The software-defined network (SDN) market evolved very quickly in 2012. In a span of 12 months we saw the technology mature, start-ups get funded, data centers start SDN trials, tech leaders get into the market and start-ups get acquired – it was a very compressed market development cycle.
One of the areas that emerged in 2012, and is poised for great growth in 2013, is optical SDN. SDN wasdeveloped for IP networks, but it didn’t take long for vendors – including CALIENT – to understand that the network-wide data flow and management benefits of SDN would mesh well with optical networks.
Optical SDN has taken hold in both carrier networks and in the data center. Here’s a quick primer on the three leading applications:
Hybrid packet-optical data center networks: This is the network approach championed by CALIENT for improving latency and throughput for big data flows in a data center. Typical data center networks have top-of-rack switches that connect to servers and then are interconnected through a series of access switches that are, in turn, linked by core switch-routers. All of which can be managed using an SDN controller. The optical hybrid approach replaces a number of IP access routers with optical circuit switches and embeds intelligence into the network to direct long flows through these switches, leaving the IP switches to handle the more bursty data. This provides essentially unlimited bandwidth for these large data flows because multiple ports can be combined to scale throughput as necessary. Already some of the world’s largest data centers are using this hybrid approach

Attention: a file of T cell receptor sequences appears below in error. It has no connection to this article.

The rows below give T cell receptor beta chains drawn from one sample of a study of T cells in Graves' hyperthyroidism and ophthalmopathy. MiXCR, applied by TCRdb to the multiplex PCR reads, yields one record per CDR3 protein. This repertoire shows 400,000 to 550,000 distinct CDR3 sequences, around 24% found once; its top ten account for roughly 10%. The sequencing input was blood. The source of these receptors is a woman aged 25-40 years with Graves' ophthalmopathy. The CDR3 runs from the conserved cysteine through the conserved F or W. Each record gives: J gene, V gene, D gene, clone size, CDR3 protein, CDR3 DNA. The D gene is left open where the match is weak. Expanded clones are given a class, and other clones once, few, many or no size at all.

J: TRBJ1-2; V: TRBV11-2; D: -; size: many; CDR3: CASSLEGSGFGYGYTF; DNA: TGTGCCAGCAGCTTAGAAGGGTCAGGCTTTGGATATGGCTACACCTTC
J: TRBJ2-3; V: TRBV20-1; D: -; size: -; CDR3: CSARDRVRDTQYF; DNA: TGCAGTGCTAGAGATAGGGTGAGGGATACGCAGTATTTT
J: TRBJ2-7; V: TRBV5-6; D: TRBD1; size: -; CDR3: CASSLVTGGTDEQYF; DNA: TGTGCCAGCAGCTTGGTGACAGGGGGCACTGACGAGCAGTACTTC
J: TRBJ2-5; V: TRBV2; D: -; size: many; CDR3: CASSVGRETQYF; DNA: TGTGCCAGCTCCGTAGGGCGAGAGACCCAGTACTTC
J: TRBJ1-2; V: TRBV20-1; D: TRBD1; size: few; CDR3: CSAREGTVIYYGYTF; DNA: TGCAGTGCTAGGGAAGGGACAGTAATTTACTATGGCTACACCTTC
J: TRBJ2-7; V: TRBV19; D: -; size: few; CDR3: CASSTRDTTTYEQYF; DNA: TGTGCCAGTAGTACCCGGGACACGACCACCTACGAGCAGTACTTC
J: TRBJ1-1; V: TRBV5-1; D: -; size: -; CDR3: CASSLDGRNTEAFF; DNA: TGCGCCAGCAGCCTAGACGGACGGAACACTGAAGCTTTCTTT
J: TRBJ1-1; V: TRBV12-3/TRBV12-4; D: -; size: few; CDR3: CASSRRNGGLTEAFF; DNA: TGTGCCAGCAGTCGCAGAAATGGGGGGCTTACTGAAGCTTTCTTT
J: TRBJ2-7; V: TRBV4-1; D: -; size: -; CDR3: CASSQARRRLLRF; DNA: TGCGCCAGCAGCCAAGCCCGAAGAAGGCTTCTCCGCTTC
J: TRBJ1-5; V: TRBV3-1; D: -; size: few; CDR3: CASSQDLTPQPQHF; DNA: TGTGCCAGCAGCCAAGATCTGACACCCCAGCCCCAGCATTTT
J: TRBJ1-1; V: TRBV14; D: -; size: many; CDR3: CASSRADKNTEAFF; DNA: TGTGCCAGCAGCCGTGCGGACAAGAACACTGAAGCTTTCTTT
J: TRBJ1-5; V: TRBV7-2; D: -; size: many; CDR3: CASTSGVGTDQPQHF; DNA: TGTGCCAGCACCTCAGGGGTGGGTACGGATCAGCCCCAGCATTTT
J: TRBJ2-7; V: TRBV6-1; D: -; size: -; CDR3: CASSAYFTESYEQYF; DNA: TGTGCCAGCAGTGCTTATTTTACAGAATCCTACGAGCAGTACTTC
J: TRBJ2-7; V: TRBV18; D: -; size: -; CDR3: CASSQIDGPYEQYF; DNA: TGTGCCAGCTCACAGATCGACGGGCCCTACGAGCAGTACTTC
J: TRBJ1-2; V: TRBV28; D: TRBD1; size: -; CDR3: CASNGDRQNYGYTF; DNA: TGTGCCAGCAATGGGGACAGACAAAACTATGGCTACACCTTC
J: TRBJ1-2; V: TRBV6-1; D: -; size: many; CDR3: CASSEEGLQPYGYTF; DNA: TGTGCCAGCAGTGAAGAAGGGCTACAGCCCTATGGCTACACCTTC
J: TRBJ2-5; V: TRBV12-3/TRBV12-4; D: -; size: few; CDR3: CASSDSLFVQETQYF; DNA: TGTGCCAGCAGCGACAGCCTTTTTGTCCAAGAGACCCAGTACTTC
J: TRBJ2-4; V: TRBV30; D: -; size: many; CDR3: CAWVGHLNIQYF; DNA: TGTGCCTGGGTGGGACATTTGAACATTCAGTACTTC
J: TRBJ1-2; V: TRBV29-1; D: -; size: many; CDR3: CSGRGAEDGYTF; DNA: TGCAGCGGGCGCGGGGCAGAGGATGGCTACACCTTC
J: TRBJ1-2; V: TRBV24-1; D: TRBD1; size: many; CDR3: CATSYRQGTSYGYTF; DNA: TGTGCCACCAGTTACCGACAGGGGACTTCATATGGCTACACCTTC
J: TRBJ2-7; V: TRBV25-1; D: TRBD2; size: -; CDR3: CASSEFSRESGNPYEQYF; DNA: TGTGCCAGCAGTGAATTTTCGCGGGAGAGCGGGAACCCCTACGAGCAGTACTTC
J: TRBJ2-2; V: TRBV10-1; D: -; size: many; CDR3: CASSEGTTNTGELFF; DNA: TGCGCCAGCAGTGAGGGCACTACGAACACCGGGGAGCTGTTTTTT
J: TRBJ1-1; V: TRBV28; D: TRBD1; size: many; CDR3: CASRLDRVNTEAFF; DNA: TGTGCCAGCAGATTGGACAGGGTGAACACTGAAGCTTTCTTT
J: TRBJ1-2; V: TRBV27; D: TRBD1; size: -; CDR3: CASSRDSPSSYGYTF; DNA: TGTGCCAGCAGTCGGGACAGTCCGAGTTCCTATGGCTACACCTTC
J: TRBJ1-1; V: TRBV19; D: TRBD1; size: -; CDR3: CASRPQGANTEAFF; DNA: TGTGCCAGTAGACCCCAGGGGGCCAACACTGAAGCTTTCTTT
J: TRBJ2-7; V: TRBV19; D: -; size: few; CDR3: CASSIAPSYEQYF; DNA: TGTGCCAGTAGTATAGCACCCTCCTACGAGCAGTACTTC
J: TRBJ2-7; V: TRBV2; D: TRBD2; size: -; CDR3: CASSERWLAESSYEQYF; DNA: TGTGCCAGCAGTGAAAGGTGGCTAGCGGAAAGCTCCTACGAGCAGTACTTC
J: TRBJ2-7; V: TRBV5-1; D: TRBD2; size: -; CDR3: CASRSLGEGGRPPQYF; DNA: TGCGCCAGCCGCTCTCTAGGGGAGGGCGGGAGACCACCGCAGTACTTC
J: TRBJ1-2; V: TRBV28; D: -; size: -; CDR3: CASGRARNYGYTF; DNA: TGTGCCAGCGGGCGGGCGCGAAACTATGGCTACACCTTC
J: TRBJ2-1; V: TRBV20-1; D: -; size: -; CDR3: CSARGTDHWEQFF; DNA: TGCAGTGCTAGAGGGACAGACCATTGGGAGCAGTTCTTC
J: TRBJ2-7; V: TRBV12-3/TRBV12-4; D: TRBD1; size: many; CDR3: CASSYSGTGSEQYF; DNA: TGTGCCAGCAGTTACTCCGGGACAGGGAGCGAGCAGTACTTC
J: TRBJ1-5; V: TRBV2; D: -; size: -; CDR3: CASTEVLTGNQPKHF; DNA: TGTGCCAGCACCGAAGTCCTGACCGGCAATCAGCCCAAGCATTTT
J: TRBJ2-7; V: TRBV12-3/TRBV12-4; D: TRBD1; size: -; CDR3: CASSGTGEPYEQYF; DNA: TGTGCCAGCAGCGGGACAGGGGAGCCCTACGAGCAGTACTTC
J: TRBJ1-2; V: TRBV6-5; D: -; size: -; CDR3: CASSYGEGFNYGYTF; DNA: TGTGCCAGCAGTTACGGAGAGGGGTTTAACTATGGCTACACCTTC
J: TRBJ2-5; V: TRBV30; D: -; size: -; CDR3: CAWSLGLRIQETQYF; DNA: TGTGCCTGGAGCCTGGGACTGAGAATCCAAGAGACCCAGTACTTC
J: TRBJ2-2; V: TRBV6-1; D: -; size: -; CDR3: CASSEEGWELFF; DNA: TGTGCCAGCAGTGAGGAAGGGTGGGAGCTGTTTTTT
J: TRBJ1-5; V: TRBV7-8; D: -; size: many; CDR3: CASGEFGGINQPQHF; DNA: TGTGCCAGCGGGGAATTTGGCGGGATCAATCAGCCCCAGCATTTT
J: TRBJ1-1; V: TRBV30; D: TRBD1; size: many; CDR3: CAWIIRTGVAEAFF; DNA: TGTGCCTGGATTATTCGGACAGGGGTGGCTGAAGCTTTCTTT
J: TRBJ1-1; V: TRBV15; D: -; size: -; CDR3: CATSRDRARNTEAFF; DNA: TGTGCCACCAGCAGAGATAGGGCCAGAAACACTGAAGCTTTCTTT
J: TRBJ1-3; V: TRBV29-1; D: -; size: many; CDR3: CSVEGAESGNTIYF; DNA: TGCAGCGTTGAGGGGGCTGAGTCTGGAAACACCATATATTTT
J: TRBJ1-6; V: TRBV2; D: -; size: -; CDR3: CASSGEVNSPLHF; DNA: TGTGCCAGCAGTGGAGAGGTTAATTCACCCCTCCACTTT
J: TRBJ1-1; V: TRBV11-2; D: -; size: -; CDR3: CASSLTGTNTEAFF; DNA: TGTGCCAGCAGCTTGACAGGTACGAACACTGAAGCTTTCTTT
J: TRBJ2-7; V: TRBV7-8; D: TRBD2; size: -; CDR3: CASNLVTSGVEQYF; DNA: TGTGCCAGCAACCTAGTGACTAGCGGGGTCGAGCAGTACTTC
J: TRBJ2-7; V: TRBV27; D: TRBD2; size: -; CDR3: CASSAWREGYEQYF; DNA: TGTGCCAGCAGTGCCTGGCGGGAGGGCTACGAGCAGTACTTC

Open Transport Switch (OTS): An OTS combines an optical transport system with a virtual switch and a software layer that can translate commands from an SDN controller (like OpenFlow). The OTS is designed for carrier networks and helps them to handle large data flows and also simplifies multivendor network control across multiple carriers or network domains.
Packet-optical SDN switches: the ubiquity and remote service provisioning of packet-optical switching has kept alive this concept through its multiple-year maturation process. But now with SDN, there is some new movement in this market. Packet-optical SDN switching, which is championed by our partner Cyan, is a technology for metro Ethernet networks and allows carriers to deliver bandwidth-on-demand services.
2013 is poised to be the year when optical SDN becomes a mainstream technology, which bodes well for carrier networks and data centers that need service flexibility and higher throughput.